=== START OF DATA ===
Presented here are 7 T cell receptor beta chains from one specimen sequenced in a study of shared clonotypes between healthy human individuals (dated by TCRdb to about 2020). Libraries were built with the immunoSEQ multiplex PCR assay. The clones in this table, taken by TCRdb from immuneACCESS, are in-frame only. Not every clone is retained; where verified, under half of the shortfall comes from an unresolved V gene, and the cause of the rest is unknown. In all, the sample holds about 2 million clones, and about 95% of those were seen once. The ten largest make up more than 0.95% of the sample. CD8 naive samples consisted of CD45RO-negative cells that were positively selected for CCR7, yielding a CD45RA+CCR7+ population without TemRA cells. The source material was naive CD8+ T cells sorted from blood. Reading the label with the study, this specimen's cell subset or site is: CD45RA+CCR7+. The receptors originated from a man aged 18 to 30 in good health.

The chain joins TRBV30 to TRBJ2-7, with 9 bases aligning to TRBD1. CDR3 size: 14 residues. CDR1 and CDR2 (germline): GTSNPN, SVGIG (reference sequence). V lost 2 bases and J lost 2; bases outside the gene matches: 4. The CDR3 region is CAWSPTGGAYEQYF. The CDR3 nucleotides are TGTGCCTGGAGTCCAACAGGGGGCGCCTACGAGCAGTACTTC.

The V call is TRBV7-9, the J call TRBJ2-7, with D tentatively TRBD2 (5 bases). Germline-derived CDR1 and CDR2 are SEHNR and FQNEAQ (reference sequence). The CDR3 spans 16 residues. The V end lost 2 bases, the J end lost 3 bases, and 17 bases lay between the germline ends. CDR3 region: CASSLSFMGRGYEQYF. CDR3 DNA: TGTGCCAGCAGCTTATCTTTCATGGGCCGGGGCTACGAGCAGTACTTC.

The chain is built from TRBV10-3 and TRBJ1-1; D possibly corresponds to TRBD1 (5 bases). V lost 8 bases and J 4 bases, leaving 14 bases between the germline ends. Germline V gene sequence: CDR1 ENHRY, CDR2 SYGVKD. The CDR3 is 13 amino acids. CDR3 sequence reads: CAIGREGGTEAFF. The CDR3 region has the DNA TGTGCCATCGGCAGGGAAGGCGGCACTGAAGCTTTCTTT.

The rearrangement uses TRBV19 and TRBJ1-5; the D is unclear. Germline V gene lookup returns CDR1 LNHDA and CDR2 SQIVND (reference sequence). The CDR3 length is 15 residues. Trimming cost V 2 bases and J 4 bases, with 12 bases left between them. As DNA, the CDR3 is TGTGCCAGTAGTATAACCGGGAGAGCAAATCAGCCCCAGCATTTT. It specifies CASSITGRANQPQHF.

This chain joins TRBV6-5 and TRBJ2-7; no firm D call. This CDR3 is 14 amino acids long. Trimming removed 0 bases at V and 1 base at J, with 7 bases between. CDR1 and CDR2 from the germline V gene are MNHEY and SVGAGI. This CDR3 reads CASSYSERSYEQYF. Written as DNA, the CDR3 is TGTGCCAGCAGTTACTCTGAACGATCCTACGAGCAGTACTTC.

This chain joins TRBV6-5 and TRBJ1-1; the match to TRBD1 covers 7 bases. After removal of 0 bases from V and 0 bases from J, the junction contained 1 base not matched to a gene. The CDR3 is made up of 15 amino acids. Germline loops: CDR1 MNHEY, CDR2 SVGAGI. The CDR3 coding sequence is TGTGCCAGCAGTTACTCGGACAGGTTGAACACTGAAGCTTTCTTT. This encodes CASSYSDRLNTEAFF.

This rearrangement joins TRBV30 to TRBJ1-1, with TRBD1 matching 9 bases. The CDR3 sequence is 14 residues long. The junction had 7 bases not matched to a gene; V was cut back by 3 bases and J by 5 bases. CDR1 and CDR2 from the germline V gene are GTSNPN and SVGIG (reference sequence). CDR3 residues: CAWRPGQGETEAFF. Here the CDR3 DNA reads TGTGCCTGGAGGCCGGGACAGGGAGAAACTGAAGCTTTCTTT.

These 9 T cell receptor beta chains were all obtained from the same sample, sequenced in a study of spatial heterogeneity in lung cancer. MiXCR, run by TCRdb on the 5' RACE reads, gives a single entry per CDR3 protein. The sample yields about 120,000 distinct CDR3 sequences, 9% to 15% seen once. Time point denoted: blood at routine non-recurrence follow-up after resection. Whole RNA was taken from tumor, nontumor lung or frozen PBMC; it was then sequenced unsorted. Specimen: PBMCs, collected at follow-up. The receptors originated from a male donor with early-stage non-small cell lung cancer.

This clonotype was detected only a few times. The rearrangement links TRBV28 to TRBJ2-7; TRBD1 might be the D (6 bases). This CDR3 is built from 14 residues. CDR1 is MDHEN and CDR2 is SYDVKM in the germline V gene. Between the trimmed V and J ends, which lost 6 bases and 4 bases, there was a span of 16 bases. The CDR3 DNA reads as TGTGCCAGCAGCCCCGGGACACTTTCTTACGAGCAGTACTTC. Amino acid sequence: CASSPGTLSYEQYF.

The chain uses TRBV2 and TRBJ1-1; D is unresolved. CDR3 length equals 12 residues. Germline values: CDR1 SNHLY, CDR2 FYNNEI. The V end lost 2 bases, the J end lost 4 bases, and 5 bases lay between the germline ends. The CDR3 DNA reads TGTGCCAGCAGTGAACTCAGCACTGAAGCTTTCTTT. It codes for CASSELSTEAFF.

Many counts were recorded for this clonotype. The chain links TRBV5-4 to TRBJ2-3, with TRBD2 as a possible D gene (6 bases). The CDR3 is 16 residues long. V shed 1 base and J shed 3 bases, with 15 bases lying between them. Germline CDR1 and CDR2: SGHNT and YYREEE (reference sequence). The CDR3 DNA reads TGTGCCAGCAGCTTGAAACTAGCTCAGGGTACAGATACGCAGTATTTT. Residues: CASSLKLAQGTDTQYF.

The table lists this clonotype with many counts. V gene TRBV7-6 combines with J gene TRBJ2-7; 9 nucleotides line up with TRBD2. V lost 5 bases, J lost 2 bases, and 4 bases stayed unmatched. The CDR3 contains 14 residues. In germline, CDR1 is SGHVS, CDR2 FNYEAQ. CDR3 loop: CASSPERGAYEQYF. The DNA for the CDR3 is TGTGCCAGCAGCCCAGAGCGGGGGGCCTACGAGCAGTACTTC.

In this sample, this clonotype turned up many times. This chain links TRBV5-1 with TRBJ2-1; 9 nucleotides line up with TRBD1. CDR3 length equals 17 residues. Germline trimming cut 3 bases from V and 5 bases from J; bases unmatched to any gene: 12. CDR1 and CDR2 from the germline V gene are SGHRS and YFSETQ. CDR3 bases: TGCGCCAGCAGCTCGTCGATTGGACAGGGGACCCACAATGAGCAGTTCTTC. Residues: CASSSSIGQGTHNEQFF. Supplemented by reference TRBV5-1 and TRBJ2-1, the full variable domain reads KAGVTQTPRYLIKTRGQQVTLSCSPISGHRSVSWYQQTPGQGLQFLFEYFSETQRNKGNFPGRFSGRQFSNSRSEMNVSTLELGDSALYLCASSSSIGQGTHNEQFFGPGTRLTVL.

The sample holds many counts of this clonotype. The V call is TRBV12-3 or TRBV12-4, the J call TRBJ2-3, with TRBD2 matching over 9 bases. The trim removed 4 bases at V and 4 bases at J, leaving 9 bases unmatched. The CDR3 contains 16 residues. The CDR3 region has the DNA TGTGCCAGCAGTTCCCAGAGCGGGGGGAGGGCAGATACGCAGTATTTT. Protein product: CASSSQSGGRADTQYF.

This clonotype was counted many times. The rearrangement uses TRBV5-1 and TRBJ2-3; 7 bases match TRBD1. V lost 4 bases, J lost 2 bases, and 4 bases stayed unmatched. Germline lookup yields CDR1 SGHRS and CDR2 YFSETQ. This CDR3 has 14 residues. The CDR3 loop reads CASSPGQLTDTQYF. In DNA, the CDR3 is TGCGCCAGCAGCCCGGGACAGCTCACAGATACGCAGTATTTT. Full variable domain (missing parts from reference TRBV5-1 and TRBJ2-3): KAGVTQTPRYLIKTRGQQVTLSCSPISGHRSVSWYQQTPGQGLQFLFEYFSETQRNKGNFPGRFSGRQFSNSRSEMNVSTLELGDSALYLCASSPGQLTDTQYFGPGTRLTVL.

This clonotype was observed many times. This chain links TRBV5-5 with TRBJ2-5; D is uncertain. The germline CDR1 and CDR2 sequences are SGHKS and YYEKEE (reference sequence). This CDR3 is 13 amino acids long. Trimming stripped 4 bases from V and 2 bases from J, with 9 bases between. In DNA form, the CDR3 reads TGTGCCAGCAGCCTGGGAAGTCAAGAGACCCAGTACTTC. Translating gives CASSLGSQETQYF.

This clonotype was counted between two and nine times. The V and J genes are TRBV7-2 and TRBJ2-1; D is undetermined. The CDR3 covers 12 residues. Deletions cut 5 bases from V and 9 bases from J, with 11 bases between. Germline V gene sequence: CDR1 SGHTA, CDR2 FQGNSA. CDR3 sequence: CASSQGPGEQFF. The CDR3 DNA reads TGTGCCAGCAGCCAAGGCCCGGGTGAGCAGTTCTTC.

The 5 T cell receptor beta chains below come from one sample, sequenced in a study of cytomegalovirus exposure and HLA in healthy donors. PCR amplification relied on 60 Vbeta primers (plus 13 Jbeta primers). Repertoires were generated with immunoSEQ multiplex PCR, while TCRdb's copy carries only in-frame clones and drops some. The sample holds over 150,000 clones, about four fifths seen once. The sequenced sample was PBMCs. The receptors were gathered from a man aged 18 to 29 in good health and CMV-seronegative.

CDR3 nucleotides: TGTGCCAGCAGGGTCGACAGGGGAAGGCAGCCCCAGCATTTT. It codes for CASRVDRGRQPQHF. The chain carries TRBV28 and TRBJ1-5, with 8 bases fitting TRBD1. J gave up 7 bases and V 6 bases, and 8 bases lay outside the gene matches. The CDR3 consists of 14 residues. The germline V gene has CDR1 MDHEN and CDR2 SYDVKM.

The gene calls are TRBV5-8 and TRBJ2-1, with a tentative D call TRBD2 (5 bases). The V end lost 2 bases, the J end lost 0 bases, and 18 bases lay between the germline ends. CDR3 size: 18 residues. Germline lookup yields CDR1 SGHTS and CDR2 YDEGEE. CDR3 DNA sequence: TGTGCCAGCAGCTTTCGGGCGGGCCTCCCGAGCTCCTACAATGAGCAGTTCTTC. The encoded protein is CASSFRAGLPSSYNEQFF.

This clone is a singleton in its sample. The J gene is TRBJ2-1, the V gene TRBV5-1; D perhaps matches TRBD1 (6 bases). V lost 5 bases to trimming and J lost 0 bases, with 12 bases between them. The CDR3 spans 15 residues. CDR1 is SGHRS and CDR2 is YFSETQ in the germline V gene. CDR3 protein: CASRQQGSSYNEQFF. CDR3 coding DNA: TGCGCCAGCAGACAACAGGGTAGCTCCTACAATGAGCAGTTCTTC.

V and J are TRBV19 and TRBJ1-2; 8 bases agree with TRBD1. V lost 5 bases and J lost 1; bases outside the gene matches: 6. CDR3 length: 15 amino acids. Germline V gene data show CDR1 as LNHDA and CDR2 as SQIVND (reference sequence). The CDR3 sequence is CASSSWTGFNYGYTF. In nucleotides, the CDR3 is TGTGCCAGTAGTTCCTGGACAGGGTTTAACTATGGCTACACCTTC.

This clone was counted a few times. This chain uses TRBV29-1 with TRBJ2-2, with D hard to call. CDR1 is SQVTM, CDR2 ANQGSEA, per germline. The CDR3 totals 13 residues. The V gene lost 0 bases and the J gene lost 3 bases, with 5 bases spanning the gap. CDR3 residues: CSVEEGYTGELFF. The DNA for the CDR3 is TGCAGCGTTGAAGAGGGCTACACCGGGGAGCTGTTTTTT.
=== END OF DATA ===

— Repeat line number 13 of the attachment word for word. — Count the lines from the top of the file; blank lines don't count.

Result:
The table lists this clonotype with many counts. V gene TRBV7-6 combines with J gene TRBJ2-7; 9 nucleotides line up with TRBD2. V lost 5 bases, J lost 2 bases, and 4 bases stayed unmatched. The CDR3 contains 14 residues. In germline, CDR1 is SGHVS, CDR2 FNYEAQ. CDR3 loop: CASSPERGAYEQYF. The DNA for the CDR3 is TGTGCCAGCAGCCCAGAGCGGGGGGCCTACGAGCAGTACTTC.